I wouldn't go so far at this point to say that it is prophetic. But it seems to me if you are a physician and you see what all the other physicians are charging to set a right arm, for instance, and yours

are below that rate, you don't have to be a whole hell of a lot smarter than Mr. Stark's son to say, "I had to raise my rate because that is what the insurance companies are paying an employee.”

Maybe that is OK, but where is the bill-payer who says these rates are too high, and we are going to go out and create an HMO or hire some physicians and set up a public interest medical practice to cut the rates down to bring the business in? Absolutely nowhere in this whole process do I find any incentive to either reduce the amount of services so you will lower the costs.

The rule seems to be, Let's increase them and pass them through. When in doubt, stick him in the hospital over the weekend so we can go play golf on Sunday and come back and operate on Monday.”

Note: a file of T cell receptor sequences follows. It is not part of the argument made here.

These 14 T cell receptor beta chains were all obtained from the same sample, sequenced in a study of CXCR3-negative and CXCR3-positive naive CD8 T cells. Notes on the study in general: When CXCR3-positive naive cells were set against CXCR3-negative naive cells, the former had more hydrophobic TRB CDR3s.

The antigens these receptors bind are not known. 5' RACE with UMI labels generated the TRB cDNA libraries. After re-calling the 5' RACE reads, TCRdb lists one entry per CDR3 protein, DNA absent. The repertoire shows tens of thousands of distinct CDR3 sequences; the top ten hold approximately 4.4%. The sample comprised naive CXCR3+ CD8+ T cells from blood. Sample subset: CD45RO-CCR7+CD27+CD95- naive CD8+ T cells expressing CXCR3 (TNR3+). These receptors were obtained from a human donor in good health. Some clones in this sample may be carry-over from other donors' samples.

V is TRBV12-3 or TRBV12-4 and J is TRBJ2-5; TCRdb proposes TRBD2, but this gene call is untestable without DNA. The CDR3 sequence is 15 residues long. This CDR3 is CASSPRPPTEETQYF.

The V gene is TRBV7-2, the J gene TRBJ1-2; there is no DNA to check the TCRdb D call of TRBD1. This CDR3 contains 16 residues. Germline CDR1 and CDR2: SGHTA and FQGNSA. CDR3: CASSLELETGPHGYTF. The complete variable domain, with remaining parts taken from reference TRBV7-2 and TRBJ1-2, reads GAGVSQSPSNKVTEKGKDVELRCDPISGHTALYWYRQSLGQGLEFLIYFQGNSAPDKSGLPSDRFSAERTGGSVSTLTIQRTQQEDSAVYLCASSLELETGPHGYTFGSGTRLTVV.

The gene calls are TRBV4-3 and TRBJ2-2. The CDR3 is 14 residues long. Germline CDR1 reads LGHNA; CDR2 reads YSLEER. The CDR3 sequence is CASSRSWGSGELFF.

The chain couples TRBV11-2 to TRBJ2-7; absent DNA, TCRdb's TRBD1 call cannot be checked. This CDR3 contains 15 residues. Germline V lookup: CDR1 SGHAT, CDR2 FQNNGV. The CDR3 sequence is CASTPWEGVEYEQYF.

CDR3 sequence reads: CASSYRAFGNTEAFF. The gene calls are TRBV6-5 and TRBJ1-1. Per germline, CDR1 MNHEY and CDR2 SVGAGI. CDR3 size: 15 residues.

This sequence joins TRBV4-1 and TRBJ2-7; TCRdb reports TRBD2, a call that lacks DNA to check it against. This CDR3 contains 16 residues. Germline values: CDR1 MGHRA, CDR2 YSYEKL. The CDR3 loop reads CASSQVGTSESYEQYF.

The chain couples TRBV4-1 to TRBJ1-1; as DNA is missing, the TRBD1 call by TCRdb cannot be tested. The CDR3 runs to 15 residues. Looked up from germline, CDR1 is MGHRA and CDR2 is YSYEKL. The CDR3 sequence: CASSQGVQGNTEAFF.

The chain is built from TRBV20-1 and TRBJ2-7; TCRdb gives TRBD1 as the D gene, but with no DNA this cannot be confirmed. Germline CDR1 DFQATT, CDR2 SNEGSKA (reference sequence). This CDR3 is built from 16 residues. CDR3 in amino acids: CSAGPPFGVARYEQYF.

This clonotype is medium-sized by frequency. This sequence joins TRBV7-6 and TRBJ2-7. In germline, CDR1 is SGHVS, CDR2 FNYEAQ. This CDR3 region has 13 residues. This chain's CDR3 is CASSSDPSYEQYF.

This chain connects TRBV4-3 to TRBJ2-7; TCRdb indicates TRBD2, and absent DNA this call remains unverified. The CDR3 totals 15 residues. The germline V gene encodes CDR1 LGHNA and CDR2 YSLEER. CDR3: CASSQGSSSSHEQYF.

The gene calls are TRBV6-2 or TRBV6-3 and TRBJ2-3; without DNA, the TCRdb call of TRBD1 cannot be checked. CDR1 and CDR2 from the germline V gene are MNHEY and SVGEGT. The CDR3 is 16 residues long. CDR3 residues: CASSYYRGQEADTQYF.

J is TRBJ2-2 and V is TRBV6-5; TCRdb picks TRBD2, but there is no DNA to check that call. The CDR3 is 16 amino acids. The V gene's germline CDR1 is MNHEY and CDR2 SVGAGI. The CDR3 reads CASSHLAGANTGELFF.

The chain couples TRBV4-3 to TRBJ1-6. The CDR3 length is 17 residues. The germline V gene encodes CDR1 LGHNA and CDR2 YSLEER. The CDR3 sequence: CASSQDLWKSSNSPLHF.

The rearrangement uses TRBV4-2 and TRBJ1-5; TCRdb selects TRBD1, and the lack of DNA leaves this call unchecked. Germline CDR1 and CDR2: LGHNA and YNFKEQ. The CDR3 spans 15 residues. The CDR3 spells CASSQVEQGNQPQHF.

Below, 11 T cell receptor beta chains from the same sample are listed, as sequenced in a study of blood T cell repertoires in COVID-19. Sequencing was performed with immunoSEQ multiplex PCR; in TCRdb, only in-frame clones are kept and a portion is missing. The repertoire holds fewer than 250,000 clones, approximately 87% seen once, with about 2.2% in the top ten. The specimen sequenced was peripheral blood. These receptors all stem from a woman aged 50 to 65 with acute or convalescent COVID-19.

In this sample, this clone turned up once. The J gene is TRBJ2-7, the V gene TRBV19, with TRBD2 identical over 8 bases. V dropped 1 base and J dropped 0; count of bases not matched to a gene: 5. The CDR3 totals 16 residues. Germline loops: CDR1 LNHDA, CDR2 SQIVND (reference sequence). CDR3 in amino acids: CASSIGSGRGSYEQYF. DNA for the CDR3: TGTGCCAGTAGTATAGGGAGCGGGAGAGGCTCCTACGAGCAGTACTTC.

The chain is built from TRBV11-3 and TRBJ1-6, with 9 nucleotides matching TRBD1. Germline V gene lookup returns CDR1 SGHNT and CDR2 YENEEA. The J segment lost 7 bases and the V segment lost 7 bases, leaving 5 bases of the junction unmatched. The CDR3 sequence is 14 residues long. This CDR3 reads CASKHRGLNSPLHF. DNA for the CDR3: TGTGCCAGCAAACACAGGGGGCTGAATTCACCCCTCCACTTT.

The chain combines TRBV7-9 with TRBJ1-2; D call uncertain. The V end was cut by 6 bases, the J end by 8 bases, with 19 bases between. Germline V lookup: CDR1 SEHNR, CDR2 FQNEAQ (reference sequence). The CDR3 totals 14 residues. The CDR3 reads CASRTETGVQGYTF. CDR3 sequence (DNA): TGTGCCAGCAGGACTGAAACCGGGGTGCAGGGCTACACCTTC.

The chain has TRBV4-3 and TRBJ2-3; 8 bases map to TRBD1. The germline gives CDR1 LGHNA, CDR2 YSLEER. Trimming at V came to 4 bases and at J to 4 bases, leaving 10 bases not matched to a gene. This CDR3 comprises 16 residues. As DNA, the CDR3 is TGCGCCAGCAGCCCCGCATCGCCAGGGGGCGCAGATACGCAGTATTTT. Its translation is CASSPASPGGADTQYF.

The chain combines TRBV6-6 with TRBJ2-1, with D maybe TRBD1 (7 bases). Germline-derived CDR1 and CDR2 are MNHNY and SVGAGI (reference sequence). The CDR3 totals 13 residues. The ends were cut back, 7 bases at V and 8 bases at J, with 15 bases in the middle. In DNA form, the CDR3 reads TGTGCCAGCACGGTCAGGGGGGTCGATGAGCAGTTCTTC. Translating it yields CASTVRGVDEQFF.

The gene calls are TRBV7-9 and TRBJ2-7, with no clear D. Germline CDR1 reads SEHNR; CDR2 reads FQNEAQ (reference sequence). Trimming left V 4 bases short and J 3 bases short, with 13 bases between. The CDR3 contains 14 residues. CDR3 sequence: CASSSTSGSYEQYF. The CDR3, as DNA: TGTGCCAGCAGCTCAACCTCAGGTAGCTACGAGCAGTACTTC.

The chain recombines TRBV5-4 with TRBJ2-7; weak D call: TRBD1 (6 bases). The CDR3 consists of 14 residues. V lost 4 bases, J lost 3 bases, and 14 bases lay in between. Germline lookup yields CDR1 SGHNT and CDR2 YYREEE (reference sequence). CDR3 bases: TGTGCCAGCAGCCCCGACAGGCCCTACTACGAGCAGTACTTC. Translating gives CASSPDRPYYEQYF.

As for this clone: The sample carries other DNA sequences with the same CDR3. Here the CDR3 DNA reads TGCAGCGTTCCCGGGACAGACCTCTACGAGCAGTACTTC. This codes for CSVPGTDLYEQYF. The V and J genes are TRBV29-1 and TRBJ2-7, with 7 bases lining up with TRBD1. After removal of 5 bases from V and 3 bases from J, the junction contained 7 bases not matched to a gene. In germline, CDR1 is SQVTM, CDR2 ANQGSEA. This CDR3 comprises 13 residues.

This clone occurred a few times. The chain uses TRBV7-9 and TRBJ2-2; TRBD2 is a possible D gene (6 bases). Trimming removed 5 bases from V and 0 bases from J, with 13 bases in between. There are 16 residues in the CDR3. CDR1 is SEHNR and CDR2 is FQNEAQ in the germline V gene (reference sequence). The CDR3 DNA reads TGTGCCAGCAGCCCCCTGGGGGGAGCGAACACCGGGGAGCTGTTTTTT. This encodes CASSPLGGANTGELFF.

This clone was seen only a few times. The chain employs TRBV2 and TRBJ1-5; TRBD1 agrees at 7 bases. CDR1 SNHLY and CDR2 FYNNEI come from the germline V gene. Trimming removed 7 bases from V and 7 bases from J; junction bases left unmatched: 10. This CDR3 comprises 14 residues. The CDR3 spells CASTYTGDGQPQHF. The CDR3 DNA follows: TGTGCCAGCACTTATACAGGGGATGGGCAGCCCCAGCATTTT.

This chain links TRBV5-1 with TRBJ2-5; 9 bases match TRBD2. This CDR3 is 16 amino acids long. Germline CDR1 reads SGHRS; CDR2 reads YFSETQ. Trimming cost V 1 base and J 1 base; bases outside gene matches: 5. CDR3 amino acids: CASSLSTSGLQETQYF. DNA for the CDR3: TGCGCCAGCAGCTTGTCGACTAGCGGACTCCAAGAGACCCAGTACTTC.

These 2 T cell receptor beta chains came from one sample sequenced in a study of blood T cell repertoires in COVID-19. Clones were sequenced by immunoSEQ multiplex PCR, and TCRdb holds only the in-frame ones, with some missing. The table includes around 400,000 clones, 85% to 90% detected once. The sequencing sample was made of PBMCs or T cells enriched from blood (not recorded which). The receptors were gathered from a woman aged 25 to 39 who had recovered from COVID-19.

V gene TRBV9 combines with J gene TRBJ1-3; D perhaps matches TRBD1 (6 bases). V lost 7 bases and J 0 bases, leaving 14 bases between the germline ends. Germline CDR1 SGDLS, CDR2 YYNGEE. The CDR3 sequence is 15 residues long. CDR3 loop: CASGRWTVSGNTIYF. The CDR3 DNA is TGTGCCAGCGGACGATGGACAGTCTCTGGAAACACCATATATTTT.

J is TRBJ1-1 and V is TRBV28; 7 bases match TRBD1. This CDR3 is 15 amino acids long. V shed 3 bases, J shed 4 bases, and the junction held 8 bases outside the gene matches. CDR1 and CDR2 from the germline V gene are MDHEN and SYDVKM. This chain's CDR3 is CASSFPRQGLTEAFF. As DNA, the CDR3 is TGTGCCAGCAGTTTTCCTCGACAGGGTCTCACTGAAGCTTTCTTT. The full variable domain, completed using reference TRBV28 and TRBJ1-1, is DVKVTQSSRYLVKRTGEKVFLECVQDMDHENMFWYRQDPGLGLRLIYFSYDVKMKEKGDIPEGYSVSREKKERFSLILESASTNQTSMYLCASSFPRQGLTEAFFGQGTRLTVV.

Would you comment on where cost-cutting enters into the system?

Professor Law. I think I agree with everything you said except the characterization of Blue Cross as the bill-payer. I think that is true today, but I also think that there is a need for some agency that looks at the budgets of hospitals, just as there is a need for some agency that looks at the budget of Blue Cross. That agency, whether it is called "fiscal intermediary" or the "health services organization" under the Health Security bill, or Blue Cross or whatever, that agency has a very important job to do that is not just paying bills. It is a job that is essentially a job of making social judgments as to how much money you want to spend, and how you want to spend it.